COLARES, Portugal — The vineyards in this small wine region west of Lisbon on the Atlantic coast look like something that slithered up from the sea.
Trained low to avoid the biting wind that blows incessantly off the ocean, the vines resemble green serpents snaking along the sand. It’s as if vines from a more conventional region had come to the beach on vacation and had collapsed in a deep slumber.
Colares, one of the world’s most singular wine regions, emits a sleepy timelessness. The grapes are grown today just as they have been for centuries, except far fewer of them can be found. As recently as the 1940s, vines covered almost 2,500 acres of these sandy soils.
Only about 50 acres remain, spread over a narrow swatch west of the Sintra area, where the royal families of Portugal escaped the steamy Lisbon summers for colorful wind-cooled palaces. Much of the vineyard territory was lost in the 1960s and ’70s to suburban expansion.
Yet Colares produces what may well be Portugal’s most distinctive still wines. The reds, made of the ramisco grape, are high in acid and powerfully tannic, so much so that they are aged for years in the cellars before they are released. The current vintage on the market is 2007.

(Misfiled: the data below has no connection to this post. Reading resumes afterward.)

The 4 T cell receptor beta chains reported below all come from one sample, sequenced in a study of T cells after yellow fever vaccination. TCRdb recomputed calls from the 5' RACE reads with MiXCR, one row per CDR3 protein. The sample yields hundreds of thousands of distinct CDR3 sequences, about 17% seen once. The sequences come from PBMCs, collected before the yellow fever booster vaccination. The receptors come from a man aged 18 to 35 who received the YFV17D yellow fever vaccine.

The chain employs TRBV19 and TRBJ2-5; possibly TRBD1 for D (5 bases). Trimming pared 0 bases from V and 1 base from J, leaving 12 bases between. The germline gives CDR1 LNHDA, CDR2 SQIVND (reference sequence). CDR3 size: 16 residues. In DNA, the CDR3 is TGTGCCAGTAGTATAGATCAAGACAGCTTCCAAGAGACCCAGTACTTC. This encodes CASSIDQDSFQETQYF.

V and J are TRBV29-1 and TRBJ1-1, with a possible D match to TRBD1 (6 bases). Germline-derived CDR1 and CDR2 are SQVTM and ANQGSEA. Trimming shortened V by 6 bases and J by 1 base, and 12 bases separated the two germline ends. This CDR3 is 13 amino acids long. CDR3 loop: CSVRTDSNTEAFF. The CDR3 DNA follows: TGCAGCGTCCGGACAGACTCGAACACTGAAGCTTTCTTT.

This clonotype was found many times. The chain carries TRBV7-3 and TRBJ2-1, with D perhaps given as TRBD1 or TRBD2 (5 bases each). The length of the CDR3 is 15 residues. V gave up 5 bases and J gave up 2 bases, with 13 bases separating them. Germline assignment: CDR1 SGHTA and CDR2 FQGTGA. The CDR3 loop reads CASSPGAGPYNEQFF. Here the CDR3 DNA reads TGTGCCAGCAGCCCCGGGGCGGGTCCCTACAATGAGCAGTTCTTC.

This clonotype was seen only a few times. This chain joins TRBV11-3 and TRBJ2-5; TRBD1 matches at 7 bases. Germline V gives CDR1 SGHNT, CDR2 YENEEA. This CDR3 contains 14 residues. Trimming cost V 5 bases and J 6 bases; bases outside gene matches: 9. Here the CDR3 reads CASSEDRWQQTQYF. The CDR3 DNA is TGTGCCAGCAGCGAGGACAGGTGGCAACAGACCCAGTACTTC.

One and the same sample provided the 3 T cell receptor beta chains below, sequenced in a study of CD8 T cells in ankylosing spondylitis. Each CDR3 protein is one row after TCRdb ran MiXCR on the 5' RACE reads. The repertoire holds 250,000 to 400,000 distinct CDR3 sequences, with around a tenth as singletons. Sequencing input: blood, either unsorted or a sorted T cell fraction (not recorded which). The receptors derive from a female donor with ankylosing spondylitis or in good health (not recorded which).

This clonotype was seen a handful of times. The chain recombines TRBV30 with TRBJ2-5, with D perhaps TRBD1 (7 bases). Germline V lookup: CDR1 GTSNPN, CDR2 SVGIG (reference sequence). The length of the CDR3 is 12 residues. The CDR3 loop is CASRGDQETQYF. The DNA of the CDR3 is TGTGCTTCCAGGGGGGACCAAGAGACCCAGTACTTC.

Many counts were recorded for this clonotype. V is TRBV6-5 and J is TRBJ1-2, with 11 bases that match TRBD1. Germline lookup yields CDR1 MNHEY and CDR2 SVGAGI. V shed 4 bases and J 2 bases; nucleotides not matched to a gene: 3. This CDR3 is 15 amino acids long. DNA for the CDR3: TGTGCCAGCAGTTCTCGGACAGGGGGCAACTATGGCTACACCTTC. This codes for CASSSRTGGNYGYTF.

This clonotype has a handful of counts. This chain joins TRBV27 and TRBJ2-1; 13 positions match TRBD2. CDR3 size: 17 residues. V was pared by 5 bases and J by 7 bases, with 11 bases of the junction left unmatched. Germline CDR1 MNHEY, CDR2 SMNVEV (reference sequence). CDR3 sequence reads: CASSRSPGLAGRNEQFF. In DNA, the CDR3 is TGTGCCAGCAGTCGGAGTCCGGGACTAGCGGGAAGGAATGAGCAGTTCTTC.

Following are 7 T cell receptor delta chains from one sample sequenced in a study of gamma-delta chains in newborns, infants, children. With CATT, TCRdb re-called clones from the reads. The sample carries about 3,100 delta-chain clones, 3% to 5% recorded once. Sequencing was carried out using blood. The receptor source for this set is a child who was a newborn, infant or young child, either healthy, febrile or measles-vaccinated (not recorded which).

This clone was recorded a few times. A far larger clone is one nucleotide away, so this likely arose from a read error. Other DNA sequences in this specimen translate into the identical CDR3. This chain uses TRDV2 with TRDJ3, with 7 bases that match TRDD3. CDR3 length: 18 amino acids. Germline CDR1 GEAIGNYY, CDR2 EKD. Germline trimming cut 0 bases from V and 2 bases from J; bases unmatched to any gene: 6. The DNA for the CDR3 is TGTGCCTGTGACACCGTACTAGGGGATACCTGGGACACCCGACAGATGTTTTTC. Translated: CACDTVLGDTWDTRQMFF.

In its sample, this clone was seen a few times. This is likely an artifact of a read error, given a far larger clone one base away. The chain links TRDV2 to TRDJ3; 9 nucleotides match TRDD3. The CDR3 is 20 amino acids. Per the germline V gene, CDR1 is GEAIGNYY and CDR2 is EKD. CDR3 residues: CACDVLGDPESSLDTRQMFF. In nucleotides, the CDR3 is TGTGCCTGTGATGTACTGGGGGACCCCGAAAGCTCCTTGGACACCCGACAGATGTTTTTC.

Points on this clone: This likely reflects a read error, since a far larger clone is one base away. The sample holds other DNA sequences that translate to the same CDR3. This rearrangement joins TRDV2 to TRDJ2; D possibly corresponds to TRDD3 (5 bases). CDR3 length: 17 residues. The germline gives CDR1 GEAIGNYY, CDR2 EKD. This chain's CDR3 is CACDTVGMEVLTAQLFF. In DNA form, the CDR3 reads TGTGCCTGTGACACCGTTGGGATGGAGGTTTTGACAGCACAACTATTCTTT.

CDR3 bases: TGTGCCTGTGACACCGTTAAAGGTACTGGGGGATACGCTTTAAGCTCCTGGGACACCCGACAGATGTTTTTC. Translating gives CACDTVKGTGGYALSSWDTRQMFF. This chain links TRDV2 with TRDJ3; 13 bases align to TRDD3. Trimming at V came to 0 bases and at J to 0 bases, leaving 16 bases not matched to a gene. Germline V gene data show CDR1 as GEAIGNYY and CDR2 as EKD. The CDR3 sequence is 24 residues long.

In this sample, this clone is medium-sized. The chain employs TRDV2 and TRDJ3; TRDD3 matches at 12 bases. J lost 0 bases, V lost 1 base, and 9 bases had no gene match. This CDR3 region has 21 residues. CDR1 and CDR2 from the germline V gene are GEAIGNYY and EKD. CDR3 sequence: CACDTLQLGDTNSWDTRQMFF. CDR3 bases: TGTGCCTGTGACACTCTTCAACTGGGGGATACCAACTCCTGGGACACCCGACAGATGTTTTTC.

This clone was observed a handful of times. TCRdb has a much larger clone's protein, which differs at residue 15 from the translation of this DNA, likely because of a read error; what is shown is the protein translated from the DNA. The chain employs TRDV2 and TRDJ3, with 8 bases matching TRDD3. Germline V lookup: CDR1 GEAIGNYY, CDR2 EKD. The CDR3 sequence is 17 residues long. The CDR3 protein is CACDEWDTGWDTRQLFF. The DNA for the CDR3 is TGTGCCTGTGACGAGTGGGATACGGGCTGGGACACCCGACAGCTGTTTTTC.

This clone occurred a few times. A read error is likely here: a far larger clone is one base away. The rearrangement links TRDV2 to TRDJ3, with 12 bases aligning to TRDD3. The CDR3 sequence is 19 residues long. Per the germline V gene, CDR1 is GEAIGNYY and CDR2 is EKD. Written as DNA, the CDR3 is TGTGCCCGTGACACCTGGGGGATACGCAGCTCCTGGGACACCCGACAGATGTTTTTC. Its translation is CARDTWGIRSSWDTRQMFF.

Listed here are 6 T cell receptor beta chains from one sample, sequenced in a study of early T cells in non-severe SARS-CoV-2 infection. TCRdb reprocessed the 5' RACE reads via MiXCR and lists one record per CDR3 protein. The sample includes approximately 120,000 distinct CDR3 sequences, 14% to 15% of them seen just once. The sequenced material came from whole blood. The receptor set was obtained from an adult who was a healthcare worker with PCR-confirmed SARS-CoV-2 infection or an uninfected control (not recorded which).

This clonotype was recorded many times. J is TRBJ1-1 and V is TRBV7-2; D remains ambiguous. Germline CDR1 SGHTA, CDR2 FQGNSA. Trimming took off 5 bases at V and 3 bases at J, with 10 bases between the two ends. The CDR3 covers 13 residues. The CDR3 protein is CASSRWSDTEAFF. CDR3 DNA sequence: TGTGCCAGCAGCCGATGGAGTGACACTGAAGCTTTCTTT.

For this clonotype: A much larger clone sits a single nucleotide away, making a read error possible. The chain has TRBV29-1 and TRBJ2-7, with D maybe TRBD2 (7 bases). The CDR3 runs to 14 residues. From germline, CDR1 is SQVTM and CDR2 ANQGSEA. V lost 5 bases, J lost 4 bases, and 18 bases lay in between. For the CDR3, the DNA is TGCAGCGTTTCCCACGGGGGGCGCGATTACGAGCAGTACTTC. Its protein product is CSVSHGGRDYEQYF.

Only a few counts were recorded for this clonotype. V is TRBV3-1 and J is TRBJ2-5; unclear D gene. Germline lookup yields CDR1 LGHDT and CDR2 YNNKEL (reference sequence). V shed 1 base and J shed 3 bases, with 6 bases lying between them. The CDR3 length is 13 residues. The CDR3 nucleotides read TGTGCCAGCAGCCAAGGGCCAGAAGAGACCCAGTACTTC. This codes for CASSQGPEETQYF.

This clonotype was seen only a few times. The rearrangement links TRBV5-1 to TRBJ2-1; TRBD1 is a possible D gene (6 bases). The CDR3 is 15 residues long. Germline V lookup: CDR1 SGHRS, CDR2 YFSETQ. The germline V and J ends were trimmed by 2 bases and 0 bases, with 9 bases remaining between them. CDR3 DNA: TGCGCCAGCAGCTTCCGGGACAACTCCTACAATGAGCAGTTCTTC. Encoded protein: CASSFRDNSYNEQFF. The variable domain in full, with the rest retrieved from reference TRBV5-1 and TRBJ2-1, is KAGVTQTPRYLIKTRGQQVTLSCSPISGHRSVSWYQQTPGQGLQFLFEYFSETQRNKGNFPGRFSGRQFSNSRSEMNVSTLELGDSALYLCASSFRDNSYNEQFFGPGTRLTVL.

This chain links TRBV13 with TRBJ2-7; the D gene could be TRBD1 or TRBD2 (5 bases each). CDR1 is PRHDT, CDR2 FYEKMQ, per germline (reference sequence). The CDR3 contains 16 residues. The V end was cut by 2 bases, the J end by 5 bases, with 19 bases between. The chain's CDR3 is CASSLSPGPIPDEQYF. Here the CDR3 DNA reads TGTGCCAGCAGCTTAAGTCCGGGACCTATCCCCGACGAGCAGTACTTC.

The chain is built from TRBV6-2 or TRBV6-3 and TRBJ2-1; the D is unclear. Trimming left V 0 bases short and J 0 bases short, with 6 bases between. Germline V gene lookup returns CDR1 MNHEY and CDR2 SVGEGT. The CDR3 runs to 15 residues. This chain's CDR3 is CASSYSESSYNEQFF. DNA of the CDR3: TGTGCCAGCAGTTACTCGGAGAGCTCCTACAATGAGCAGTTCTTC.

For all their initial intensity, the wines soften after 10 years of aging, revealing a graceful complexity, with savory kaleidoscopic flavors: herbal, balsam and saline. The wines are low in alcohol, too, seldom reaching 12.5 percent.
The white wines — made from the malvasia de Colares grape, which is genetically distinct from other grapes called malvasia — are fresh, rich and likewise herbal and saline with depth and character. They do not require quite as much aging as the reds; the current vintage is 2012.
An article from The New York Times by Eric Asimov